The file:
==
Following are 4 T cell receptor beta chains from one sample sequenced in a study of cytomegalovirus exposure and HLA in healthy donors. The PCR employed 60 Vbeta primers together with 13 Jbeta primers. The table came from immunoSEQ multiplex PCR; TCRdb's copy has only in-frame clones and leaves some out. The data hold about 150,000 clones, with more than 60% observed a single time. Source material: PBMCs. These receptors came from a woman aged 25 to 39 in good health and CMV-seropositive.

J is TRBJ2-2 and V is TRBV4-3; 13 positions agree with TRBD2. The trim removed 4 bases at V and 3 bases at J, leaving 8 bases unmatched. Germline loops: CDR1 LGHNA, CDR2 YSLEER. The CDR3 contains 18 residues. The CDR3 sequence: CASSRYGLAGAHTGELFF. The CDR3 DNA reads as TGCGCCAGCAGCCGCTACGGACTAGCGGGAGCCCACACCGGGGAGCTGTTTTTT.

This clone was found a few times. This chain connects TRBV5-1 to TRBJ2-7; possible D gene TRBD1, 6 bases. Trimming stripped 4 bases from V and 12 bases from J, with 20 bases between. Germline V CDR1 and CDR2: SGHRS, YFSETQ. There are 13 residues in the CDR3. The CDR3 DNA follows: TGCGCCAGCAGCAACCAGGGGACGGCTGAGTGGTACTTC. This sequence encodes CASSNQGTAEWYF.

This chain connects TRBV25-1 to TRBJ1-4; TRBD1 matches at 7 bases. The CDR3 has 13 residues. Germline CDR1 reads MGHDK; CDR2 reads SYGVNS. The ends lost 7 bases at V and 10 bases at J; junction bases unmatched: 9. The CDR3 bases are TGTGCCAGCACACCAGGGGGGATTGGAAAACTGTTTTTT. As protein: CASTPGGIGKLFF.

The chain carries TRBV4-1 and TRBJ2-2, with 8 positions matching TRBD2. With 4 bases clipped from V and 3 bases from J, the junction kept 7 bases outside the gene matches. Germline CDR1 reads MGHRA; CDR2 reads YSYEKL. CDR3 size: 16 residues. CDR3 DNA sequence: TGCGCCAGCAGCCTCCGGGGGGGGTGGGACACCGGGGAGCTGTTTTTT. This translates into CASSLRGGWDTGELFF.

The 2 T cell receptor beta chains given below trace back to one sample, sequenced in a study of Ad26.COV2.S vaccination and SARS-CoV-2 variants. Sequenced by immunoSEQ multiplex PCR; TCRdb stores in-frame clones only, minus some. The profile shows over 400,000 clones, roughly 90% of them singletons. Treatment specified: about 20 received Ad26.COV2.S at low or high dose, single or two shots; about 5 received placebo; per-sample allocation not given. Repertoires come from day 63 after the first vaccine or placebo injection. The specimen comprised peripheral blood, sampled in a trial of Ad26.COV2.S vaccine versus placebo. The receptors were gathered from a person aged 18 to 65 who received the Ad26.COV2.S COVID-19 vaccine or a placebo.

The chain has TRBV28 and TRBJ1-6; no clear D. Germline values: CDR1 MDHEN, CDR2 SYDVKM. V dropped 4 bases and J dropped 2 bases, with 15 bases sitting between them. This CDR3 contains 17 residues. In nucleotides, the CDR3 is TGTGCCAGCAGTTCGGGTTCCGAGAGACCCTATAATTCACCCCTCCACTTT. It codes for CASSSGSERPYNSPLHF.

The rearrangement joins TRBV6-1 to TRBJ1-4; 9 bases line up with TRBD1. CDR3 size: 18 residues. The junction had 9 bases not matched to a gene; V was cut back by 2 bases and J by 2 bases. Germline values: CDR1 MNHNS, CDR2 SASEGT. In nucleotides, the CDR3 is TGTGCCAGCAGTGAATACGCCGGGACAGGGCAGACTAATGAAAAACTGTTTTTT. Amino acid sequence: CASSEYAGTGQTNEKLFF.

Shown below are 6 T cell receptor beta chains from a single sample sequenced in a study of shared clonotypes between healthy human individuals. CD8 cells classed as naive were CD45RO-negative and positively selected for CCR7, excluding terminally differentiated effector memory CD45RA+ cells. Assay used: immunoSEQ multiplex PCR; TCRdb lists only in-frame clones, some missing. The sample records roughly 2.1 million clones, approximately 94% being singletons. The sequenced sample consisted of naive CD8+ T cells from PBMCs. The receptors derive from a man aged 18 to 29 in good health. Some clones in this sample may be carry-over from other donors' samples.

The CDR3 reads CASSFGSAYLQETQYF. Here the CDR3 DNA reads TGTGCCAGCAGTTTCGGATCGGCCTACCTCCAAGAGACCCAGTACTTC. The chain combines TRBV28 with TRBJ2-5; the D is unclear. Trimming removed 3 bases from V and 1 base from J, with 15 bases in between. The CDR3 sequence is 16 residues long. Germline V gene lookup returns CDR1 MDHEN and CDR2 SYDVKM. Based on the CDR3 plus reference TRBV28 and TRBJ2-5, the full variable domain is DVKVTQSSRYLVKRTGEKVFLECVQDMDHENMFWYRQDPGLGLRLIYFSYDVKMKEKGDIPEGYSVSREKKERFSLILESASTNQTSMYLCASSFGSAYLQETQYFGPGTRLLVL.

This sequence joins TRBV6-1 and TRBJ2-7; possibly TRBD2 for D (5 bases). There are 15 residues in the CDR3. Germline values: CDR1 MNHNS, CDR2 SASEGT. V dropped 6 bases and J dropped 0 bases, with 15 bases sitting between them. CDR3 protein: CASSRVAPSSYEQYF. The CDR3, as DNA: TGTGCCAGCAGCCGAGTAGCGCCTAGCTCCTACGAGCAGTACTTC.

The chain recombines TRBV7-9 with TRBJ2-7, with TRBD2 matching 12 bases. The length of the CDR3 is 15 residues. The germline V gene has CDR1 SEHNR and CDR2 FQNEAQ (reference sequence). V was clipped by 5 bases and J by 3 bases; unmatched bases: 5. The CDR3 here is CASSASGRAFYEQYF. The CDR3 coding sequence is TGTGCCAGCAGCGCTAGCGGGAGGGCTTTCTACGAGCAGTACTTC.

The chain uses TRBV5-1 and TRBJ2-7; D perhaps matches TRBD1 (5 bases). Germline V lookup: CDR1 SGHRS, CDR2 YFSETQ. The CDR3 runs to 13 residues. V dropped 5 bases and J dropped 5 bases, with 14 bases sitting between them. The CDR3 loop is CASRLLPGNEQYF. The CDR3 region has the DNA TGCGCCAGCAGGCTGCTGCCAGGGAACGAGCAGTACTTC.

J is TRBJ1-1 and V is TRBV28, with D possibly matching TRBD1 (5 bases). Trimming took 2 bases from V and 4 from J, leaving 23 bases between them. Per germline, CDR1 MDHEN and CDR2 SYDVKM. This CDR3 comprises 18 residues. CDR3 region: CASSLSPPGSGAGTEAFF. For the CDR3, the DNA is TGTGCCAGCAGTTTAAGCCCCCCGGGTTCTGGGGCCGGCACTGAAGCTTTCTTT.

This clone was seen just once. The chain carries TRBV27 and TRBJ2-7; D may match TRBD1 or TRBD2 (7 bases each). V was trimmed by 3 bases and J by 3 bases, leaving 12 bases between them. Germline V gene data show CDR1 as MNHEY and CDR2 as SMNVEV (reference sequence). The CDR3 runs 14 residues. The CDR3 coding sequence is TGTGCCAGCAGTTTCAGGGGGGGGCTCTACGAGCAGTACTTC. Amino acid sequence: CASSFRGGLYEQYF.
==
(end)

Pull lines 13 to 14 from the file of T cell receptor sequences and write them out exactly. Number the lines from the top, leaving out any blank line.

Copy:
The chain uses TRBV5-1 and TRBJ2-7; D perhaps matches TRBD1 (5 bases). Germline V lookup: CDR1 SGHRS, CDR2 YFSETQ. The CDR3 runs to 13 residues. V dropped 5 bases and J dropped 5 bases, with 14 bases sitting between them. The CDR3 loop is CASRLLPGNEQYF. The CDR3 region has the DNA TGCGCCAGCAGGCTGCTGCCAGGGAACGAGCAGTACTTC.

J is TRBJ1-1 and V is TRBV28, with D possibly matching TRBD1 (5 bases). Trimming took 2 bases from V and 4 from J, leaving 23 bases between them. Per germline, CDR1 MDHEN and CDR2 SYDVKM. This CDR3 comprises 18 residues. CDR3 region: CASSLSPPGSGAGTEAFF. For the CDR3, the DNA is TGTGCCAGCAGTTTAAGCCCCCCGGGTTCTGGGGCCGGCACTGAAGCTTTCTTT.